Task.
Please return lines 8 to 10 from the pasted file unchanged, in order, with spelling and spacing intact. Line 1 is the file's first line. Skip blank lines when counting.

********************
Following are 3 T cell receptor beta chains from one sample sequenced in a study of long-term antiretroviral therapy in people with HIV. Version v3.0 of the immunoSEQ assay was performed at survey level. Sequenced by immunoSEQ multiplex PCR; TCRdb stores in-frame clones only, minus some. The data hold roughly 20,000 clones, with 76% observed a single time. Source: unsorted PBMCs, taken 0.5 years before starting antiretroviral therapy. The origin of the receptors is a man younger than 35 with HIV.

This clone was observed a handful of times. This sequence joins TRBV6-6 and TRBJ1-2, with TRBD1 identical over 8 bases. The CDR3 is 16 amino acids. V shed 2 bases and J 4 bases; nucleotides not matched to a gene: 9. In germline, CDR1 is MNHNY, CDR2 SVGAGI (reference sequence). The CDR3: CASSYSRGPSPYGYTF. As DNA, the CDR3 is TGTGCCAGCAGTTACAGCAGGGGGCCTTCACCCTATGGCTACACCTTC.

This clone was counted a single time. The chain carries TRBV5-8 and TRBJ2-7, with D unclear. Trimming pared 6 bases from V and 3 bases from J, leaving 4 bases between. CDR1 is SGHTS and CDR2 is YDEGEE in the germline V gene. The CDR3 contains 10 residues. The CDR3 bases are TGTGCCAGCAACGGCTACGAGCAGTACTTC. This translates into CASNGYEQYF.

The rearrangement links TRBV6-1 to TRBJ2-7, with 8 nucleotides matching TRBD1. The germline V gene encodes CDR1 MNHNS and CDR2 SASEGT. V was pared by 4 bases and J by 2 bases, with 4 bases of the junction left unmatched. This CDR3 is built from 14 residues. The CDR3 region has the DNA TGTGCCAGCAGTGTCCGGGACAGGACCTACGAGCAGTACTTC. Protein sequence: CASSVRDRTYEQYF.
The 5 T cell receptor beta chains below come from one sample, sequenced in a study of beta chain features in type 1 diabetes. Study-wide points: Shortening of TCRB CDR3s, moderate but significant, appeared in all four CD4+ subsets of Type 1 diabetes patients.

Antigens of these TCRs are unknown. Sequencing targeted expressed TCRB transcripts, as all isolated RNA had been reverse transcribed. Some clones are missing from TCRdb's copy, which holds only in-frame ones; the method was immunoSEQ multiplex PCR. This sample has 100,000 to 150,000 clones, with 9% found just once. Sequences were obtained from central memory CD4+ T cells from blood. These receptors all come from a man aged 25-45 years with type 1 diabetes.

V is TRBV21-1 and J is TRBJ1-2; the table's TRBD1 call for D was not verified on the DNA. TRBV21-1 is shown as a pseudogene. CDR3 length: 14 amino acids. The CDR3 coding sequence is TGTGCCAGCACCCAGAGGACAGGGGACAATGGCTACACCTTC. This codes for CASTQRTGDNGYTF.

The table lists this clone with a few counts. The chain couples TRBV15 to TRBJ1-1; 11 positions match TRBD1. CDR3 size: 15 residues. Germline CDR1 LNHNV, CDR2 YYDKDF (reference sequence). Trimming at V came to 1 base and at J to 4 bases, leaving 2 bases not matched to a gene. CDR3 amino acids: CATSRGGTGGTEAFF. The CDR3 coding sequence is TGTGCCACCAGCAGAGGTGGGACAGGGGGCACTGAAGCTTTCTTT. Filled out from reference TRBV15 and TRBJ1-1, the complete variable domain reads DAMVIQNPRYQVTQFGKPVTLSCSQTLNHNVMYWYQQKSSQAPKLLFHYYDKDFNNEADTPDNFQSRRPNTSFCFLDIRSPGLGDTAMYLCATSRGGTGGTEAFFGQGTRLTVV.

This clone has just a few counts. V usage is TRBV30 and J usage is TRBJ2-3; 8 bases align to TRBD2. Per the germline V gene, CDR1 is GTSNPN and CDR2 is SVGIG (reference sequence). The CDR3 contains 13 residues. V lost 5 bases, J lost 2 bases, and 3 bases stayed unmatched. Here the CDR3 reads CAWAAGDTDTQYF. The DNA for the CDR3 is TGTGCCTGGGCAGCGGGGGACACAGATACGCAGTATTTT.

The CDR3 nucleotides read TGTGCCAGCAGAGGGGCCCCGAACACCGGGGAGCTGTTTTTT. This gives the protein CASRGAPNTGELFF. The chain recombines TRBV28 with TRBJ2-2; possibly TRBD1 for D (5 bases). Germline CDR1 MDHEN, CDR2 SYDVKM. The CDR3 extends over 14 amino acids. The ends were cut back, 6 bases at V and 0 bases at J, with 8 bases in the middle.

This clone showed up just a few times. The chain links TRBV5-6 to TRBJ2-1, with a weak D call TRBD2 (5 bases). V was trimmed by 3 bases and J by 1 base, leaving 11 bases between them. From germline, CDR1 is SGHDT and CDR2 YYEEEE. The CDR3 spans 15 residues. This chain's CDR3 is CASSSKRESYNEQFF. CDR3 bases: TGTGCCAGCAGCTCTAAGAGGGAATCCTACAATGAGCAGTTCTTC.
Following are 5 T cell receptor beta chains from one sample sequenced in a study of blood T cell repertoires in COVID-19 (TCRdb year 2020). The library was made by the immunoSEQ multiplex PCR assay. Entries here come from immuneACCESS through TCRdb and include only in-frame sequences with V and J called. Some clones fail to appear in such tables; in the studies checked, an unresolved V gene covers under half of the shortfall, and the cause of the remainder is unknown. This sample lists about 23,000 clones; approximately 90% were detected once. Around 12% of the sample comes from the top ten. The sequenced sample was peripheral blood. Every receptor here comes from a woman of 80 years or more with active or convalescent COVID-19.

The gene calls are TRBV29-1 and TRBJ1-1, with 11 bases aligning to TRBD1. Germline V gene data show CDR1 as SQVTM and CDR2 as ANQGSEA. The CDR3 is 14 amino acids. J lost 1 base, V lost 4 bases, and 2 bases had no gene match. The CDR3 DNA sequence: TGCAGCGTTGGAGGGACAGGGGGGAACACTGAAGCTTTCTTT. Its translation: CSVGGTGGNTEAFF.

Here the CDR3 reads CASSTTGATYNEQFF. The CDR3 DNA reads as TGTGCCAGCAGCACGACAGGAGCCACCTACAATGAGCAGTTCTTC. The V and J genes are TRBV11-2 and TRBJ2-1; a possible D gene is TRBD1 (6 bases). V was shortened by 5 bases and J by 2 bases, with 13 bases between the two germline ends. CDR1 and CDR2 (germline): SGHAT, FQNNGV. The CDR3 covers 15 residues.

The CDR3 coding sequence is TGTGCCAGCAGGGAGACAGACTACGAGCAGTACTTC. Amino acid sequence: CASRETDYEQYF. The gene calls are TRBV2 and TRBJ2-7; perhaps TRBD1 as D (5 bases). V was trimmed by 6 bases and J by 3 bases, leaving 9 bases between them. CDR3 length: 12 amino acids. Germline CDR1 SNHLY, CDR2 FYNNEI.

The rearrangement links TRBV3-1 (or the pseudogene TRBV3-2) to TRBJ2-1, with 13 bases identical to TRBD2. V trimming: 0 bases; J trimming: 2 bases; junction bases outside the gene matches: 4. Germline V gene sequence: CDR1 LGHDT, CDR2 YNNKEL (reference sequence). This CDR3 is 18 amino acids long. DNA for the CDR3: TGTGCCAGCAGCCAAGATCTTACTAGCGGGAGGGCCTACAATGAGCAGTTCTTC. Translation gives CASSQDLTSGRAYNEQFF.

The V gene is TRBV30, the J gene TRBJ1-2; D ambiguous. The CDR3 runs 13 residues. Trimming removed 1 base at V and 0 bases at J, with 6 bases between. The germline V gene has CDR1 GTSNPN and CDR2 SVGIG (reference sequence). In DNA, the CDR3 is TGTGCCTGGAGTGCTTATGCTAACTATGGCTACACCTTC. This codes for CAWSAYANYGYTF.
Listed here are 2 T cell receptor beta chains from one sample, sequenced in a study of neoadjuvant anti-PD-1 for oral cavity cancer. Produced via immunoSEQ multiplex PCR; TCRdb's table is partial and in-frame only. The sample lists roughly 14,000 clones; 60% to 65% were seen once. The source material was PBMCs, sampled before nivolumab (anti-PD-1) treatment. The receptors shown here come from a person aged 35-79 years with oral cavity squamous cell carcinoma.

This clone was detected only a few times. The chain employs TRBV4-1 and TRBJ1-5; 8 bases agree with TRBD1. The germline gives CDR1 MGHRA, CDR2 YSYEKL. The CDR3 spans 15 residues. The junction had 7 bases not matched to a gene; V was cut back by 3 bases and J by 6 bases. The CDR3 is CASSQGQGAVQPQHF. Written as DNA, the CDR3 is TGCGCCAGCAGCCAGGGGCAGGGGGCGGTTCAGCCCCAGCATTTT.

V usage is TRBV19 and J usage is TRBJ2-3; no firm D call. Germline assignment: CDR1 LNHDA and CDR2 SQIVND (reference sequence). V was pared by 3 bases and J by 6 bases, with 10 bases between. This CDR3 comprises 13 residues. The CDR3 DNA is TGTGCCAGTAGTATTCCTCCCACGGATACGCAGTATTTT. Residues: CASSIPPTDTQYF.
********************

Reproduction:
The table lists this clone with a few counts. The chain couples TRBV15 to TRBJ1-1; 11 positions match TRBD1. CDR3 size: 15 residues. Germline CDR1 LNHNV, CDR2 YYDKDF (reference sequence). Trimming at V came to 1 base and at J to 4 bases, leaving 2 bases not matched to a gene. CDR3 amino acids: CATSRGGTGGTEAFF. The CDR3 coding sequence is TGTGCCACCAGCAGAGGTGGGACAGGGGGCACTGAAGCTTTCTTT. Filled out from reference TRBV15 and TRBJ1-1, the complete variable domain reads DAMVIQNPRYQVTQFGKPVTLSCSQTLNHNVMYWYQQKSSQAPKLLFHYYDKDFNNEADTPDNFQSRRPNTSFCFLDIRSPGLGDTAMYLCATSRGGTGGTEAFFGQGTRLTVV.

This clone has just a few counts. V usage is TRBV30 and J usage is TRBJ2-3; 8 bases align to TRBD2. Per the germline V gene, CDR1 is GTSNPN and CDR2 is SVGIG (reference sequence). The CDR3 contains 13 residues. V lost 5 bases, J lost 2 bases, and 3 bases stayed unmatched. Here the CDR3 reads CAWAAGDTDTQYF. The DNA for the CDR3 is TGTGCCTGGGCAGCGGGGGACACAGATACGCAGTATTTT.

The CDR3 nucleotides read TGTGCCAGCAGAGGGGCCCCGAACACCGGGGAGCTGTTTTTT. This gives the protein CASRGAPNTGELFF. The chain recombines TRBV28 with TRBJ2-2; possibly TRBD1 for D (5 bases). Germline CDR1 MDHEN, CDR2 SYDVKM. The CDR3 extends over 14 amino acids. The ends were cut back, 6 bases at V and 0 bases at J, with 8 bases in the middle.